fork() and signals

IPC in Unix - part 1

While thinking about the Producer and Consumer from the previous article, I realized I'm not that familiar with the various ways processes can communicate. Luckily, I found a great resource: Beej's Guide to Interprocess Communication. I recommend reading through it as it's a great guide with lots of useful information, written in a witty way.

This series will be a simplified version of the guide with some extra notes I added to improve my understanding.

All the code in the series is available as a GitHub repository.

Before diving deeper into various communication techniques, it's useful to understand fork() and signals, so let's start with that.


A Unix process is a running instance of a program that has a process ID (PID) and a reserved part of memory called an address space.

A process can create another process, called a child process, by using a fork() system call. The child process is a copy of the parent but with its own PID and address space. The data in the child process is duplicated from the parent. The child process starts executing from the point where the fork() call was made in the parent process.

fork() returns an integer value that is used to differentiate between the parent and child process:

  • in the parent process, the call will return the PID of the child if it is successful, and a negative number otherwise.

  • in the child process, the call will return 0.

Typically, the parent waits for the child process to exit by using wait() or waitpid() system calls. That way, the parent can also obtain the exit code.

Other system calls that are interesting in this context are getpid() which returns the PID of the current process and getppid() which returns the PID of the parent process.

In this demo, a parent spawns a child process and waits for it to exit.

#include <stdlib.h>
#include <sys/types.h>
#include <sys/wait.h>
#include <unistd.h>

void fork_demo()
    int status_argument;
    pid_t pid = fork();
    switch (pid)
    case -1:
    case 0:
        printf("CHILD: PID: %d, parent's PID: %d\n", getpid(), getppid());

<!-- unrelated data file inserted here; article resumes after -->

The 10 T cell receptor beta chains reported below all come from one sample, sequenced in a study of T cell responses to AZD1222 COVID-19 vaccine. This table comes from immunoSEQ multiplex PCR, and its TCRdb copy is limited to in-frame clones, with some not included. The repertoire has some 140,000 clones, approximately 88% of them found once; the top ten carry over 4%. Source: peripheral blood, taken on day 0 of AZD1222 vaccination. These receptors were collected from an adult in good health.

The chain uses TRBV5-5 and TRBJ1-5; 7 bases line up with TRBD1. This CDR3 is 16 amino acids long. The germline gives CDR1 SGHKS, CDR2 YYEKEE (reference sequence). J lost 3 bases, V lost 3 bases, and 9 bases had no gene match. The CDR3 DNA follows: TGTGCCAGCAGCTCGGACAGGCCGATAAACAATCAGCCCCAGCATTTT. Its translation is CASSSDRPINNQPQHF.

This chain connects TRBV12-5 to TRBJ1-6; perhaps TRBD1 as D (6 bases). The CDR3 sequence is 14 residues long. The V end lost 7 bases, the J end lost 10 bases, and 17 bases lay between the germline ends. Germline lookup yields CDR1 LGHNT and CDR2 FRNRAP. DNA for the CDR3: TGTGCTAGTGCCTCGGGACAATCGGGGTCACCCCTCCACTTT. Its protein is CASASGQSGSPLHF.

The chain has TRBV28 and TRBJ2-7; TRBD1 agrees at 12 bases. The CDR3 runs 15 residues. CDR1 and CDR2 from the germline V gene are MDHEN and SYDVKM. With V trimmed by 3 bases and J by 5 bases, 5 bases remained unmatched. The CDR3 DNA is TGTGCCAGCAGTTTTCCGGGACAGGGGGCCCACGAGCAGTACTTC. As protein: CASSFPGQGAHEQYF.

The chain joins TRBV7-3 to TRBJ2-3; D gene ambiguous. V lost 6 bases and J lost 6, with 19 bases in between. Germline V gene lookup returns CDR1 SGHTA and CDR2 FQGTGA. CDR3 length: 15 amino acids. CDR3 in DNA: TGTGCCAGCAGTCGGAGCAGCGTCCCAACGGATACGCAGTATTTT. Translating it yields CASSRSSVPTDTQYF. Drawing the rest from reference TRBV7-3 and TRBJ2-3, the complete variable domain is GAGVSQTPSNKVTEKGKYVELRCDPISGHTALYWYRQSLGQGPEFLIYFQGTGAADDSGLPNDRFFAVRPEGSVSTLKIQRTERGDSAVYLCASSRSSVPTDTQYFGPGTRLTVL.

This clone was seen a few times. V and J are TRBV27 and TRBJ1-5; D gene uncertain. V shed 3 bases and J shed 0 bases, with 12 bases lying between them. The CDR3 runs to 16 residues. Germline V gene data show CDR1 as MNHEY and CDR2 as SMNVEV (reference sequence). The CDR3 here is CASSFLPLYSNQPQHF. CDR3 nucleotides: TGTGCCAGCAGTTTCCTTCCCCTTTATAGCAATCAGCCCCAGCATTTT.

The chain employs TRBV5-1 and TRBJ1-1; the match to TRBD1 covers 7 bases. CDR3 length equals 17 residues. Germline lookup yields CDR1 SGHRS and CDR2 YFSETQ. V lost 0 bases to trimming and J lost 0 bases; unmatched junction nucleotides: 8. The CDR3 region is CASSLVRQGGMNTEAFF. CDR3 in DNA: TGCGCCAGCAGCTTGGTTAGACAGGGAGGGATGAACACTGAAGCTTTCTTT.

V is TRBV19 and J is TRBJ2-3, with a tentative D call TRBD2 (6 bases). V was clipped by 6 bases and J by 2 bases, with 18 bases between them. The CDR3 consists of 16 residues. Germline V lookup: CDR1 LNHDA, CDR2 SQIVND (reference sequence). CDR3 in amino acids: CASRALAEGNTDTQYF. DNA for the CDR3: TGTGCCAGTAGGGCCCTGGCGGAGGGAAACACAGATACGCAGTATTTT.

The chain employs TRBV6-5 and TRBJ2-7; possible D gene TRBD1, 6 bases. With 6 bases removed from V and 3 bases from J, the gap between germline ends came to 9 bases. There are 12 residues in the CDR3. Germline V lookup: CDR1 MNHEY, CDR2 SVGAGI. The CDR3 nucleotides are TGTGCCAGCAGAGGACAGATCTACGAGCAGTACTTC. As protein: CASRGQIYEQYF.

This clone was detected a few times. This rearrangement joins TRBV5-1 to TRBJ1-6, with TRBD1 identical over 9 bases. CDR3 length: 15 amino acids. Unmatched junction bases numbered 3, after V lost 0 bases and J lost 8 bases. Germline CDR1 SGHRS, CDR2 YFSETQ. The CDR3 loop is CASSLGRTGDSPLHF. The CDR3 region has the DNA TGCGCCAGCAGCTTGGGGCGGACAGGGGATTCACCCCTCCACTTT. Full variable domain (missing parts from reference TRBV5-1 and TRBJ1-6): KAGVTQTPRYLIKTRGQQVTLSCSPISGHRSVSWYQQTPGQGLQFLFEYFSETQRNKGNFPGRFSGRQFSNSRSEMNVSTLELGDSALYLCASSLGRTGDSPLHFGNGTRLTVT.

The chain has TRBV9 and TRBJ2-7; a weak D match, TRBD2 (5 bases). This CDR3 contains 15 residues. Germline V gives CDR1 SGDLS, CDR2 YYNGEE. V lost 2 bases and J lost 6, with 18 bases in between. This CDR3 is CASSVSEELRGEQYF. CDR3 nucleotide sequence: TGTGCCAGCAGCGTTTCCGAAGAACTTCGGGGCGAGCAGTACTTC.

printf("PARENT: PID %d, child's PID: %d\n", getpid(), pid);
        printf("PARENT: Waiting for child to exit()...\n");
        // Low-order 8 bits of the status argument represent the exit code
        int exit_code = WEXITSTATUS(status_argument);
        printf("PARENT: Child's exit status: %d\n", exit_code);
        printf("PARENT: Full exit number: %d\n", status_argument);

When the child finishes with execution, it will send a signal SIGCHLD to notify the parent and will become defunct, (a "zombie" process). If the parent calls the wait() or waitpid() functions, the child process can completely exit.

A parent process can ignore the handling of SIGCHLD signal:


All child processes that end up living longer than their parent, either because the parent ignored their SIGCHLD or because the parent process died before calling wait(), will be reparented to the init process (PID 1). init will periodically destroy all defunct processes.


A signal is a way for one process to send a message to another. It's usually used to request something of a process or to notify it about something. A signal that you're most likely familiar with is SIGINT which is sent when you press CTRL+C. Programs typically handle that signal by exiting. Commonly used signals are:

  • SIGINT - interrupt signal, raised by pressing CTRL+C in a terminal.

  • SIGSTOP - suspend the process.

  • SIGCONT - continue execution of the process.

  • SIGTERM - request termination of the process.

  • SIGKILL - forceful termination of the process.

  • SIGCHLD - sent to the parent process when the child terminates or stops.